It’s a common sight throughout South East Asia: Gaggles of almost exclusively white backpackers wearing some form of baggy, cotton, probably elephant-patterned trousers purchased for a few dollars from the local night market. Although not remotely flattering, there is a sort of gypsy-waif appeal to these free flowing, one-size-fits-all monstrosities known collectively as gypsy pants, harem pants or most appropriately, elephant pants.
Now before I offend anyone, my beef isn’t really with the style. The thing that bugs me is that most of the people wearing these pants wouldn’t be caught dead with them at home. It’s like having a pair of these serves as an initiation into the tribe of backpackers that swarms the region. Along with a Quechua/ Osprey/ Deuter brand backpack, it’s part of the uniform.
The alibaba pant is a personal favourite. Elasticated at the waist and ankles, an excess of fabric between the legs leaves the crotch hanging below knee-level. Aesthetically they fall somewhere between full-length culottes and some kind of misguided, oversized adult diaper.
Obviously I have a pair. After a few days braving the humidity in a pair of dank denim shorts, I relented and haggled my way into becoming another proud member of the douche-patrol. And they’re really practical. The loose style allows whatever measly breeze exists to reach your legs, the length is modest and fits dress standards for religious sites and the thin cotton blend dries quickly if you get caught in a downpour.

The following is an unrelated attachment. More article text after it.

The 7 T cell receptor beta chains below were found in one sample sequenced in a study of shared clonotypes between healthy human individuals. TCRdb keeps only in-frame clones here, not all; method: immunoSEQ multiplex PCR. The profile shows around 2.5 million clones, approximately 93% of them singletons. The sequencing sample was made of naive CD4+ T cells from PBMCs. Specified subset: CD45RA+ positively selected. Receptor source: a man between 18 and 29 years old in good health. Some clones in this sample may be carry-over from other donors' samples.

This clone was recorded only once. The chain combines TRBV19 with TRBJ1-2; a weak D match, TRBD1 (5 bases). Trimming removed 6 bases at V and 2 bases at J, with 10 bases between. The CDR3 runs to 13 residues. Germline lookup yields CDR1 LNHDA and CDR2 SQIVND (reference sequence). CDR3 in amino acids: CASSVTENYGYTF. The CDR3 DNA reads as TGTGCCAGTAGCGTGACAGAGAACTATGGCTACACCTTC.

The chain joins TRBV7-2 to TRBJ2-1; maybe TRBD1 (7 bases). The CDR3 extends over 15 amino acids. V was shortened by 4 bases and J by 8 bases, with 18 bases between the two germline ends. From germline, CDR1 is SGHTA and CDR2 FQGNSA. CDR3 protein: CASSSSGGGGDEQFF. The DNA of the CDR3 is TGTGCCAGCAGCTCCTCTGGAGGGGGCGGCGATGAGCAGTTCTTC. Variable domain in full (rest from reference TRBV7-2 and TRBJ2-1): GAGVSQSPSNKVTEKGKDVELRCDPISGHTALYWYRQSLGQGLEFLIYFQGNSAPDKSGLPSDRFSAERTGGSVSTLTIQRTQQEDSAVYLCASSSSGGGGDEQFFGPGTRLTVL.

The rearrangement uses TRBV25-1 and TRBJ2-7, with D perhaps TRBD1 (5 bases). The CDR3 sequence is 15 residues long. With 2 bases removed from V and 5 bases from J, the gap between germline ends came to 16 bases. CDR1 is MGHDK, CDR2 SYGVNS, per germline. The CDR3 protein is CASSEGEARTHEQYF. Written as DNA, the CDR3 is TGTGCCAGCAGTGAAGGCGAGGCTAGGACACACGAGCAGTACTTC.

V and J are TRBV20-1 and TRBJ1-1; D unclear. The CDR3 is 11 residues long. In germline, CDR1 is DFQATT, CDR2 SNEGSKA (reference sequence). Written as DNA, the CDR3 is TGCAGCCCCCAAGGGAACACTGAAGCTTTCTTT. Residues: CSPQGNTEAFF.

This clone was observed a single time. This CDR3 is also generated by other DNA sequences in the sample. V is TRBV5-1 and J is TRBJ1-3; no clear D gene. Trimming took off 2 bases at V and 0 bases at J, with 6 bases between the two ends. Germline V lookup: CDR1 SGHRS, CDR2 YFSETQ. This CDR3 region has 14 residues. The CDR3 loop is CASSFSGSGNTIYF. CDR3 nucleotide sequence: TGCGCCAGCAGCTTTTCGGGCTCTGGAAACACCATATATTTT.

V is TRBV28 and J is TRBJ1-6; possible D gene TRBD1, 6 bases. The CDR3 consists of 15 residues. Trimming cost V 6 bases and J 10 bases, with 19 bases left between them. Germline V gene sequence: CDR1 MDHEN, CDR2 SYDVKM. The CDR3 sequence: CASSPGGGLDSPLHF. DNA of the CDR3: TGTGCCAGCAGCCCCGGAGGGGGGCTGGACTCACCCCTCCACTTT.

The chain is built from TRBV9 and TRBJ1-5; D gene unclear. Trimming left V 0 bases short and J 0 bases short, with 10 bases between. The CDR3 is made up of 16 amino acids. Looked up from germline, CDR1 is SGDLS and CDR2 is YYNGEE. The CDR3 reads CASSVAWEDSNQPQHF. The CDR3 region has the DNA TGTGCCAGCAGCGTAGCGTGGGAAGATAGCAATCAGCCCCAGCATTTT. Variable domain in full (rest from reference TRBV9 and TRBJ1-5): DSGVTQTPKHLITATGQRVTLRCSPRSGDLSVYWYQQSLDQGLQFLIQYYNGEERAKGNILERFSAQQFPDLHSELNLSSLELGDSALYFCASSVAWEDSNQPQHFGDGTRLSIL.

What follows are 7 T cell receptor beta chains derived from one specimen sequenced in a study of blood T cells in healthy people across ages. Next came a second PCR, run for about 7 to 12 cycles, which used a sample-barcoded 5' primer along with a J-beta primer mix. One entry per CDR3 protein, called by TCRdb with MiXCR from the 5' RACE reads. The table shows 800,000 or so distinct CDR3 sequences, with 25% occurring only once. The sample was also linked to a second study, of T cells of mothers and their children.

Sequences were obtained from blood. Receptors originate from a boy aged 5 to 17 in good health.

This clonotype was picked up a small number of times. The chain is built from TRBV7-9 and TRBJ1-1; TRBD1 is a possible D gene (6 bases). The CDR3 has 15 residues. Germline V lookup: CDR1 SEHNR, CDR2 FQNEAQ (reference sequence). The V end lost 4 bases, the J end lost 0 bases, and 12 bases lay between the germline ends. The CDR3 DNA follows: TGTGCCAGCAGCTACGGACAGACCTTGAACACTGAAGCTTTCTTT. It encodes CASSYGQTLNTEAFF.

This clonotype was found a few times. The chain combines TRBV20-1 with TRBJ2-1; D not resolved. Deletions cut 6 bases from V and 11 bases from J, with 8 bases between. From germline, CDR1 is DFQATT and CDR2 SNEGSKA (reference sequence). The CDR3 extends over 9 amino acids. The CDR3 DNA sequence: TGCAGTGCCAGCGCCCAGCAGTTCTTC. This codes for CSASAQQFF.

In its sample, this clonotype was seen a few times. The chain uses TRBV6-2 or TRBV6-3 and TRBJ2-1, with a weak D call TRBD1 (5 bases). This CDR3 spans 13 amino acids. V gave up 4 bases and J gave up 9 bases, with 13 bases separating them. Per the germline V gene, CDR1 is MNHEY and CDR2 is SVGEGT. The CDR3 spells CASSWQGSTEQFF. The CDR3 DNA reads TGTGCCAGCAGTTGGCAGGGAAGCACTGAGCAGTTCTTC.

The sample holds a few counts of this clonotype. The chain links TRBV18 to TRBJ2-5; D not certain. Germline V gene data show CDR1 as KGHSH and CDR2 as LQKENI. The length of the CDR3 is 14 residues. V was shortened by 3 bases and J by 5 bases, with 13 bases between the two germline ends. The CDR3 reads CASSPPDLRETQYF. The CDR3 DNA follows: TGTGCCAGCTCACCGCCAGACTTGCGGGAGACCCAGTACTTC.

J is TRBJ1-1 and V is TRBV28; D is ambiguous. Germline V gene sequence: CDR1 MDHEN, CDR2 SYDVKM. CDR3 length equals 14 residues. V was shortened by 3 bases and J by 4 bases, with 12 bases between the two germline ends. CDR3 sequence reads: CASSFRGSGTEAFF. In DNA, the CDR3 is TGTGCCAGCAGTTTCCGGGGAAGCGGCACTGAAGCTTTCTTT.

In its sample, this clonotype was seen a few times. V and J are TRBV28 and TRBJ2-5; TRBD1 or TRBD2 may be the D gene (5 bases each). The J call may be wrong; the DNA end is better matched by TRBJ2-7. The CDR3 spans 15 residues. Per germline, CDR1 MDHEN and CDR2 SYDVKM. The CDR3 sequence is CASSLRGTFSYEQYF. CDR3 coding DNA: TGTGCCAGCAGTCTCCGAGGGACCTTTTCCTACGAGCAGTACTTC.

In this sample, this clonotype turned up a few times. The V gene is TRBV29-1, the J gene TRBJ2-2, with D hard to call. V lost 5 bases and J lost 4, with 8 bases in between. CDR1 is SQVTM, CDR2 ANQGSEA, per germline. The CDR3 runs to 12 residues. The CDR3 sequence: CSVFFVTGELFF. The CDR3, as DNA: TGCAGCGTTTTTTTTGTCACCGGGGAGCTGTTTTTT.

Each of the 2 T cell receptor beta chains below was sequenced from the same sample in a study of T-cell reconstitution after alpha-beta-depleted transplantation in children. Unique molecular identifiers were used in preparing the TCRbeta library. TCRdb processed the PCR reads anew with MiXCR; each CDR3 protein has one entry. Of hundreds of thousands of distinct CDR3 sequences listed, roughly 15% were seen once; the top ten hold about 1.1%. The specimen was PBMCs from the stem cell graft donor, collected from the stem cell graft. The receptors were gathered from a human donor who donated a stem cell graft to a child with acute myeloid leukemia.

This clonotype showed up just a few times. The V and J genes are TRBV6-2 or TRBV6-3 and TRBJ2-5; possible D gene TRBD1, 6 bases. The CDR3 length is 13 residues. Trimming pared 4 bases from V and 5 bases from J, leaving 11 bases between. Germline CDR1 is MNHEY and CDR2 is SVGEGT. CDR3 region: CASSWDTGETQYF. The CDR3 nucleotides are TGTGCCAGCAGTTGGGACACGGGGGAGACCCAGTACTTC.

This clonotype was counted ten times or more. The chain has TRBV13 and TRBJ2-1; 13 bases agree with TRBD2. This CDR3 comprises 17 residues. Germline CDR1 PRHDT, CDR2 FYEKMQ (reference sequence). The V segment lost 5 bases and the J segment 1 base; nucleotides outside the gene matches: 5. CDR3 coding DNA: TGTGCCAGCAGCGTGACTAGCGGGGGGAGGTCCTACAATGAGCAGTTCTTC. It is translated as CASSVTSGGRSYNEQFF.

Here’s the problem. You gotta be real careful with all that extra crotch-fabric sometimes. Using a squat toilet poses a serious danger of either pissing all over your own trousers or dropping the crotch into the bowl. And jumping fences, something that is a perfectly reasonable daily occurrence in the life of any adult human, poses a similar risk. You don’t wanna catch your trou on a stray fence post and end up dacking yourself. So here’s my advice for my alibaba-clad sisters and brothers: gather your crotch and balance carefully because there are NO second chances out in the wilds of the Khao San Road… we all know what happened to the Budgie 9.